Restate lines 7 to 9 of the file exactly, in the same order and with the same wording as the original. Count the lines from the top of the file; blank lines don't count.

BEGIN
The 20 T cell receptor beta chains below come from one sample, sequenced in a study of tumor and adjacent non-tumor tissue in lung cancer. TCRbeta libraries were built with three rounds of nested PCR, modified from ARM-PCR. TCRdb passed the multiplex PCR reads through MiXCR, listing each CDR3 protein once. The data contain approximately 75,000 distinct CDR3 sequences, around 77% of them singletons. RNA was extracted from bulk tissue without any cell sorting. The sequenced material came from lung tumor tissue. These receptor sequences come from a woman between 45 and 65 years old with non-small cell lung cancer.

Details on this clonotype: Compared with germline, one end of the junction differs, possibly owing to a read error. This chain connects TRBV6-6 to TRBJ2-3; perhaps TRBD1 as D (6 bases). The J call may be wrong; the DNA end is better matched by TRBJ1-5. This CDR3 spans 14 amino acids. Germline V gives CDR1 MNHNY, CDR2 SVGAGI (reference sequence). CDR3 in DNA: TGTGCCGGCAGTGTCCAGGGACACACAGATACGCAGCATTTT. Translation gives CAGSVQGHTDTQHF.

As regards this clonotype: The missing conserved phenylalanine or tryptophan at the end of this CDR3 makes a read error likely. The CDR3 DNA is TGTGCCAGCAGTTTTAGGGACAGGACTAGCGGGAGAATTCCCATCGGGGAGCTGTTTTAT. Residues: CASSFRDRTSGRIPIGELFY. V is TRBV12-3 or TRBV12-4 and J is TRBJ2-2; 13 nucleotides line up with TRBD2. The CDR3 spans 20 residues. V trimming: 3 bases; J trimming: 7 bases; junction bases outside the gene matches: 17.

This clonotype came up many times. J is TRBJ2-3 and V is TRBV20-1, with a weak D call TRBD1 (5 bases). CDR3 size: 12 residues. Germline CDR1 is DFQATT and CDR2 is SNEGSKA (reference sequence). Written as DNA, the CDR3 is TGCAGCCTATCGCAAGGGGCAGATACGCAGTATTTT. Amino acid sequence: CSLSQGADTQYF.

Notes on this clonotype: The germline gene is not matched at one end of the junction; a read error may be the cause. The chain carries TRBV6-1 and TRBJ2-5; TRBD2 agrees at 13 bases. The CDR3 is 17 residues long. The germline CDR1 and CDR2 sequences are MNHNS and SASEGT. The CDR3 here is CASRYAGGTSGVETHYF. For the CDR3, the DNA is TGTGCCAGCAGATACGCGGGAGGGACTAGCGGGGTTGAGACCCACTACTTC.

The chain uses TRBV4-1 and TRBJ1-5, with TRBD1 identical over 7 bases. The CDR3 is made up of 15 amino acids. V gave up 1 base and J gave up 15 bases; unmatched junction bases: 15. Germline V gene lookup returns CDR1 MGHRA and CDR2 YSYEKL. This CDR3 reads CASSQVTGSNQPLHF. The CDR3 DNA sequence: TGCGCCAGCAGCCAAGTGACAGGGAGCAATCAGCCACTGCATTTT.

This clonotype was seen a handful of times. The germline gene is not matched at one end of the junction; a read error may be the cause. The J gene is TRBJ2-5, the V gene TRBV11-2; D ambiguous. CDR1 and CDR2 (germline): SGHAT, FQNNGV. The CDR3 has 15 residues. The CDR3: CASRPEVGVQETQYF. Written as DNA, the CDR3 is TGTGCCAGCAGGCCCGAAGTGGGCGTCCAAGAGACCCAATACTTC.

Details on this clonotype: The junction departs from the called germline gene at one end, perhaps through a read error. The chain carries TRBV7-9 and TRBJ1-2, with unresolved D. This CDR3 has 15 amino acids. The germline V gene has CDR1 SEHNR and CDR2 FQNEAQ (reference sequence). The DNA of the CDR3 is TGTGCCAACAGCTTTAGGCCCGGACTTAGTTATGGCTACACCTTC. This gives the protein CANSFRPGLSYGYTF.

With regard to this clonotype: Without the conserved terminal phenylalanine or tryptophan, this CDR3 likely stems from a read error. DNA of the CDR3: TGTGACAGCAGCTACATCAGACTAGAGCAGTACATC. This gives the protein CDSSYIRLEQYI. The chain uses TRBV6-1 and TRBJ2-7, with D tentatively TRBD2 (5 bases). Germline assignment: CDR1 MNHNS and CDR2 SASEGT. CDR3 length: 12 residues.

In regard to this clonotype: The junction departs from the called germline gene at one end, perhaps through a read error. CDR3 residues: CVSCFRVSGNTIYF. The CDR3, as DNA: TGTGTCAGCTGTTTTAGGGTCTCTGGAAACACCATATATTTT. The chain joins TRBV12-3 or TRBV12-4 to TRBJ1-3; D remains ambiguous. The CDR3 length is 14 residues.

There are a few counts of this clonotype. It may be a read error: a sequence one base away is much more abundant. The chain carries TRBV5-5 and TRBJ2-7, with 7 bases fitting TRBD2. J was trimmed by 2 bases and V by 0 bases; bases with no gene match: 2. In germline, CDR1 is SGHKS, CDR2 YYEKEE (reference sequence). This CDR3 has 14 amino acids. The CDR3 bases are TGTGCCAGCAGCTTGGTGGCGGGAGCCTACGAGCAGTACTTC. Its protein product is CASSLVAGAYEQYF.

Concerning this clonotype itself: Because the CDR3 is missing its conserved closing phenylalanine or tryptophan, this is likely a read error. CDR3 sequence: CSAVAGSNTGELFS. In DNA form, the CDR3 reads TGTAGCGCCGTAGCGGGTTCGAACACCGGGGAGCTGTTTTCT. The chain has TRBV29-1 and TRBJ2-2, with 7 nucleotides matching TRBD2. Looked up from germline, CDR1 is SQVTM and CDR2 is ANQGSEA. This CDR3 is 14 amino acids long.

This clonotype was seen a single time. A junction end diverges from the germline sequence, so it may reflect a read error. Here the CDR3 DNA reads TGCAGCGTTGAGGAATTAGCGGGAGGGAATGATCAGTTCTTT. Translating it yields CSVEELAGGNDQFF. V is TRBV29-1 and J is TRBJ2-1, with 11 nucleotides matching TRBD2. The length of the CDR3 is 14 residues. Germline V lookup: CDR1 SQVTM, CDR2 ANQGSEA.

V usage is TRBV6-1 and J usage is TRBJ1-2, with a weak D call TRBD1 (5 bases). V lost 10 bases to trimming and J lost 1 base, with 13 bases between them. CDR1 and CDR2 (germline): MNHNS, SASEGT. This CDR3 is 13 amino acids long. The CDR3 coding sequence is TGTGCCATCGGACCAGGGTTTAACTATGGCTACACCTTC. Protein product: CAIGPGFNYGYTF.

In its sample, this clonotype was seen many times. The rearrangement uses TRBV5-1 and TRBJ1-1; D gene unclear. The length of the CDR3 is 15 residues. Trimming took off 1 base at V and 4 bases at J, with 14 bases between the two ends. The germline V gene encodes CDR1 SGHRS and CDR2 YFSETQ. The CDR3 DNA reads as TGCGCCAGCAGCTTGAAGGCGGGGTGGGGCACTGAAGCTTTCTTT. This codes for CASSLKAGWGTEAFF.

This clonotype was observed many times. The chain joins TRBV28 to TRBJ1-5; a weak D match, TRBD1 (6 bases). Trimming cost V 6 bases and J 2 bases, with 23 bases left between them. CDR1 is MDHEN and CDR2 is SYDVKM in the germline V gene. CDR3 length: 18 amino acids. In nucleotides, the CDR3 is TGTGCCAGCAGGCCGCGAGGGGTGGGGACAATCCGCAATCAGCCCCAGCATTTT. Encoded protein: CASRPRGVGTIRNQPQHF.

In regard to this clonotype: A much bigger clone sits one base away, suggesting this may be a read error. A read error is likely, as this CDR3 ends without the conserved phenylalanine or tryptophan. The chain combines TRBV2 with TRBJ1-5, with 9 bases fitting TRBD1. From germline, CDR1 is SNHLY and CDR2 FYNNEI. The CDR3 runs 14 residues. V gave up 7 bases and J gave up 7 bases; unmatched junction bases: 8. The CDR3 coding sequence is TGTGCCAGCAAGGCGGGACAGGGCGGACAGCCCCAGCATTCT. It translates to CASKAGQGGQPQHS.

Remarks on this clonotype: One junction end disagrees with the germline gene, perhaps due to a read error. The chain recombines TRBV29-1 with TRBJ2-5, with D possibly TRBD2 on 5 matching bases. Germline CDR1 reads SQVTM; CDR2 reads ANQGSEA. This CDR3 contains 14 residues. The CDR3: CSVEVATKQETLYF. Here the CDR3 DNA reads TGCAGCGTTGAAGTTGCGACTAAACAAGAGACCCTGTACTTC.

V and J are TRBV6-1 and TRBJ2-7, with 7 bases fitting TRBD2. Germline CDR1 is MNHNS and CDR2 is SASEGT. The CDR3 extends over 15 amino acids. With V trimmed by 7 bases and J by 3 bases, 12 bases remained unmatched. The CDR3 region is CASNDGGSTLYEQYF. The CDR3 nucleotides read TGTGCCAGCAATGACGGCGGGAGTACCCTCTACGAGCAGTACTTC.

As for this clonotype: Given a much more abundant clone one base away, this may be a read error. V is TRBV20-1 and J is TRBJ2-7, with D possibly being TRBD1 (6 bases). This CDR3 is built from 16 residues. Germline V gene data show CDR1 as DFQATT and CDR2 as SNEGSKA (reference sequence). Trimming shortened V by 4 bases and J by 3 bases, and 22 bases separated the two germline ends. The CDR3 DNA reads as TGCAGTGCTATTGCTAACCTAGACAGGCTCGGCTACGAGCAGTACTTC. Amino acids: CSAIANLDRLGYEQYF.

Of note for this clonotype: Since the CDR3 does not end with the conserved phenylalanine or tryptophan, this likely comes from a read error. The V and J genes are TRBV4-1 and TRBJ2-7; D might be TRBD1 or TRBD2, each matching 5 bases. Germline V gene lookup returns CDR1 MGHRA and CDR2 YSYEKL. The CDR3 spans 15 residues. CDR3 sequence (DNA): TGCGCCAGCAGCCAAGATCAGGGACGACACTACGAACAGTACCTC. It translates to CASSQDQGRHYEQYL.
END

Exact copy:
This clonotype was seen a handful of times. The germline gene is not matched at one end of the junction; a read error may be the cause. The J gene is TRBJ2-5, the V gene TRBV11-2; D ambiguous. CDR1 and CDR2 (germline): SGHAT, FQNNGV. The CDR3 has 15 residues. The CDR3: CASRPEVGVQETQYF. Written as DNA, the CDR3 is TGTGCCAGCAGGCCCGAAGTGGGCGTCCAAGAGACCCAATACTTC.

Details on this clonotype: The junction departs from the called germline gene at one end, perhaps through a read error. The chain carries TRBV7-9 and TRBJ1-2, with unresolved D. This CDR3 has 15 amino acids. The germline V gene has CDR1 SEHNR and CDR2 FQNEAQ (reference sequence). The DNA of the CDR3 is TGTGCCAACAGCTTTAGGCCCGGACTTAGTTATGGCTACACCTTC. This gives the protein CANSFRPGLSYGYTF.

With regard to this clonotype: Without the conserved terminal phenylalanine or tryptophan, this CDR3 likely stems from a read error. DNA of the CDR3: TGTGACAGCAGCTACATCAGACTAGAGCAGTACATC. This gives the protein CDSSYIRLEQYI. The chain uses TRBV6-1 and TRBJ2-7, with D tentatively TRBD2 (5 bases). Germline assignment: CDR1 MNHNS and CDR2 SASEGT. CDR3 length: 12 residues.